Friday, August 14, 2009

MAKING UP FOR LOST TIME-Readers 10+ Years Old

Some families, in the midst of their whirlwind of life, never really got into the reading together habit when your children were young. It's so easy to become distracted and deal with what is most urgent rather than what might be more important. I often hear families say, "we just don't have time".

First of all, let me tell you -- it's not too late. Make a conscious decision that this is a forever gift you can give your child. If your child doesn't "love" reading, my first advice is never force a "sit down, you must read now" time. You can to enforce a regular homework schedule but put reading on a different page. Especially as our children grow into young adults, such pressure to read often simply backfires. So what do you do instead?

1) Start being a reading model yourself. Order a magazine subscription (usually only $15-25 for a whole year) that you both can enjoy. Check out a few books from the library or at the bookstore that you would like to read or revisit (and they don't have to be classics - think "what will I enjoy?" A mechanic's how-to, a cheater's manual for the latest video game, a cookbook, anything. Find out what books are on the reading list for your child's English class and determine that you'll read (or maybe) struggle through one just so you can relate to what your child is experiencing.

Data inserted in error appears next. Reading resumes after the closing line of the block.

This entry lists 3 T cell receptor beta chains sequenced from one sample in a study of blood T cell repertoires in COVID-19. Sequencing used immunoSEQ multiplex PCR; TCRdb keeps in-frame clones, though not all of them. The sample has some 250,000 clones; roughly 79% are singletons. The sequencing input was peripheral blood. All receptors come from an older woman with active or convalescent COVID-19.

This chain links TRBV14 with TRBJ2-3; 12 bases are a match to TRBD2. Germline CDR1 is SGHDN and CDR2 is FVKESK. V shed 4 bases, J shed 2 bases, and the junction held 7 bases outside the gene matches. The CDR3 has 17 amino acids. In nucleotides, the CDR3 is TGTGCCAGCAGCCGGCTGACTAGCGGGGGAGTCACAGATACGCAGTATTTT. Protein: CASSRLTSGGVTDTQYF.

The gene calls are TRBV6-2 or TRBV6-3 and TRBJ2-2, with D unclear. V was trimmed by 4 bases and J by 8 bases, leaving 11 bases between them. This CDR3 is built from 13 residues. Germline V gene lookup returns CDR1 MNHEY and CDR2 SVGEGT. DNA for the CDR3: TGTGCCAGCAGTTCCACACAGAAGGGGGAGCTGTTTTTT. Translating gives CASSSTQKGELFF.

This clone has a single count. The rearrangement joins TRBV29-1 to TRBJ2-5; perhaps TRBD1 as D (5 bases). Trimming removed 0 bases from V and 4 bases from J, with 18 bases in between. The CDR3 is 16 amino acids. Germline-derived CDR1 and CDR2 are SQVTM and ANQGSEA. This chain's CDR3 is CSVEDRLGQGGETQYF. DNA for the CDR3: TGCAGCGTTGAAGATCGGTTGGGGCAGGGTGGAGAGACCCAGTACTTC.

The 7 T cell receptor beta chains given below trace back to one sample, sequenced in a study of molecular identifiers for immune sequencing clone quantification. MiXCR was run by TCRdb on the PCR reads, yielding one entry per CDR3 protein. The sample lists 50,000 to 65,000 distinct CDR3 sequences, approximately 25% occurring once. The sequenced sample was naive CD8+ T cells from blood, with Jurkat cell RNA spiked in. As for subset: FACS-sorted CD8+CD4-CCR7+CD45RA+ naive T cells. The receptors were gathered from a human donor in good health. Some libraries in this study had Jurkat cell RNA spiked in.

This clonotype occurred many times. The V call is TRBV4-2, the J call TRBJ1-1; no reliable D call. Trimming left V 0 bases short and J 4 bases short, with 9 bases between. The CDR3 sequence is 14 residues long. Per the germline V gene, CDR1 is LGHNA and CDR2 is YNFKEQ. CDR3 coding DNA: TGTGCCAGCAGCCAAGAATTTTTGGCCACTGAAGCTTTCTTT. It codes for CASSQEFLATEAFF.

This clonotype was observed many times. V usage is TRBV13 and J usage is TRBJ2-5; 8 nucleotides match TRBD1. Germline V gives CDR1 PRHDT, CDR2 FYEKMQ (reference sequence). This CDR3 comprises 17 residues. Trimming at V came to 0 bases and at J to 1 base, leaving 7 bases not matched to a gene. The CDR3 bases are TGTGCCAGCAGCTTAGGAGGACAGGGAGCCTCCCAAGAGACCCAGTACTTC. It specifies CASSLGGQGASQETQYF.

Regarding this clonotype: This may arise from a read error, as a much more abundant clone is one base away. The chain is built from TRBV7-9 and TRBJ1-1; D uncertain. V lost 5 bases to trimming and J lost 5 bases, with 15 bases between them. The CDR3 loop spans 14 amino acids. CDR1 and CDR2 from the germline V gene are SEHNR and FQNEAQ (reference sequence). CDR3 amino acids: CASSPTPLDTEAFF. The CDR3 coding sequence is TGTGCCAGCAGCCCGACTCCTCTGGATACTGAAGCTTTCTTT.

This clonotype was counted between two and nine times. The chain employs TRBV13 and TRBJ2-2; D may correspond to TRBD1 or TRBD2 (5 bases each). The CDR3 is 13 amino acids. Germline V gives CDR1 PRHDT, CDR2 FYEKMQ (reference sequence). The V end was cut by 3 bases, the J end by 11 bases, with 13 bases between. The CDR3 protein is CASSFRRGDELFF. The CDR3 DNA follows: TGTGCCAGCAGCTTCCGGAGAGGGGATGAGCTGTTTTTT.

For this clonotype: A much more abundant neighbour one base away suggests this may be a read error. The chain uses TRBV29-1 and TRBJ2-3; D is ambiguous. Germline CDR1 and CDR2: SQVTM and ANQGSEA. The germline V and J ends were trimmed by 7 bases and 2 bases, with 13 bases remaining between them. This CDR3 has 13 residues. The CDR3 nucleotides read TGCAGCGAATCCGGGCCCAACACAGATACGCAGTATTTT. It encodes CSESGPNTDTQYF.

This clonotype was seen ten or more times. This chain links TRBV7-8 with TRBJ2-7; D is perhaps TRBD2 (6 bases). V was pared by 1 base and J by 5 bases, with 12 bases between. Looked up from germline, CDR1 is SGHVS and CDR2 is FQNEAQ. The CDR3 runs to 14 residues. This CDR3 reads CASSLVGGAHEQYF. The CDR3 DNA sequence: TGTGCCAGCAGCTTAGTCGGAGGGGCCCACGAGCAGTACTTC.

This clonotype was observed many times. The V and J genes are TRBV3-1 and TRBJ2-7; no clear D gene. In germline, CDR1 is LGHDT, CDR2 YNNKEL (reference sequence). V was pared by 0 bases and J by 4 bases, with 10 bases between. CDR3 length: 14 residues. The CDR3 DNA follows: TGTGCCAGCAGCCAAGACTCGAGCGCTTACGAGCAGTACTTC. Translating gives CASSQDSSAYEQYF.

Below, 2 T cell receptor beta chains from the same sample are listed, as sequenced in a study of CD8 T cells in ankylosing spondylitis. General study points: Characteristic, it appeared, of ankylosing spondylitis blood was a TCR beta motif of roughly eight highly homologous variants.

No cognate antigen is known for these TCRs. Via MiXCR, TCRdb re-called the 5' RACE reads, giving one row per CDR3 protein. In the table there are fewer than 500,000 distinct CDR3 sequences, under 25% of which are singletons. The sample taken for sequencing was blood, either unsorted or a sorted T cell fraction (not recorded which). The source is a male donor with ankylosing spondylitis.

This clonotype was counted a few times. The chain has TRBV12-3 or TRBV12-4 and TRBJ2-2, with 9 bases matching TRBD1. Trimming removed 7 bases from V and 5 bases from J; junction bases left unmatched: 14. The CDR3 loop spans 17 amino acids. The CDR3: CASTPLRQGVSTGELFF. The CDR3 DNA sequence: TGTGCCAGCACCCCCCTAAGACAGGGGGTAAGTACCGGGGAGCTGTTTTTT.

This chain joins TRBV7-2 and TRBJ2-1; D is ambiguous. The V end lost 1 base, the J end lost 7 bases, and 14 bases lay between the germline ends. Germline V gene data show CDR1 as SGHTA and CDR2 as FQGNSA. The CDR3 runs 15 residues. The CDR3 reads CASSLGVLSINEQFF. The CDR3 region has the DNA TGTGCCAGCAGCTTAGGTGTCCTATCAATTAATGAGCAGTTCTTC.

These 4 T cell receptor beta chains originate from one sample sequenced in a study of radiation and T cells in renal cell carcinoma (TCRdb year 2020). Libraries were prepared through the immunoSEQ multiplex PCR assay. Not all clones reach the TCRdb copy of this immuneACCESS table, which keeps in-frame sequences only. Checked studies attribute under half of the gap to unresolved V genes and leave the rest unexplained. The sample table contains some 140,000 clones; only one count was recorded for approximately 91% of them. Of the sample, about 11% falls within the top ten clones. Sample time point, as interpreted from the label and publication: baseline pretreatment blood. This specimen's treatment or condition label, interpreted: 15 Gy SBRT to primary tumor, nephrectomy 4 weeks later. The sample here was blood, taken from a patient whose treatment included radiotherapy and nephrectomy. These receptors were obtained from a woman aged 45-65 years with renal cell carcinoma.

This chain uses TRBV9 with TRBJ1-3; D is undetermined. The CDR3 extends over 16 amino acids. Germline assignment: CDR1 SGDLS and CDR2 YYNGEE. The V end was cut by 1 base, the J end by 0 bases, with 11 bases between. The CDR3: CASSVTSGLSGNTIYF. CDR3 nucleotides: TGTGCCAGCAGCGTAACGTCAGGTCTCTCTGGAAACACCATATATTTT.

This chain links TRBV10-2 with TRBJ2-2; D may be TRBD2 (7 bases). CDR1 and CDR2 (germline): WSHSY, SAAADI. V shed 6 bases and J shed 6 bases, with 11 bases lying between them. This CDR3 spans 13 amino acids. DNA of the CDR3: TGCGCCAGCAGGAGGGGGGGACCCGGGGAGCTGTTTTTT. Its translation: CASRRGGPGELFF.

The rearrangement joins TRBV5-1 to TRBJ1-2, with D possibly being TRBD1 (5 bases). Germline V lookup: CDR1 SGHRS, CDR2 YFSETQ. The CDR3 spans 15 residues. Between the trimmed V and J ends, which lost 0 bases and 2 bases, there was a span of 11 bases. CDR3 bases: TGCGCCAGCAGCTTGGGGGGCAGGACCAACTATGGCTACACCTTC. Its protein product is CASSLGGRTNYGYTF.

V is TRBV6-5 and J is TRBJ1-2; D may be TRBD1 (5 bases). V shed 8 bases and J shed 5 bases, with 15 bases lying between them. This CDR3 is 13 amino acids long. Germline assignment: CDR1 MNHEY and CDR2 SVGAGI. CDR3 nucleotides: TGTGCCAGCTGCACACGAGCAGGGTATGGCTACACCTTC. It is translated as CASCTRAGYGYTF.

2) If your child says, "I hate reading", it may simply mean that she/he is embarrassed because reading skills are weak. Have a heart to heart, not about reading at first, just about what your child wants to do with his/her life. Share what you know about the importance of reading for that profession and offer to help your youngster get where he wants to be, do what he wants to do. Even professional ball players have to read large play books. Think of reading more as a tool for life than an academic exercise. Solicit help from your child's favorite teacher.

3) Involve your child in reading and writing activities that serve your family every day. Making out grocery lists, searching for coupons, reading labels when doing the family shopping -- all of that is literacy. Get your child involved in paying bills, doing laundry, and look for ways to incorporate a little reading and writing into those experiences. But make the reading the tool, not the focus.

As our readership of this grows (and I hope all of you will share this blog with at least one friend), I'd love to see you adding your own comments, suggestions, frustrations. Together we can help every child discover the power and privileges that come with reading, writing, listening, communicating and viewing.

Don't forget that TLA, Inc. specializes in helping families find time and motivation for reading and writing. Check out our website at for ideas for PTA/PTO meetings, community events, etc.

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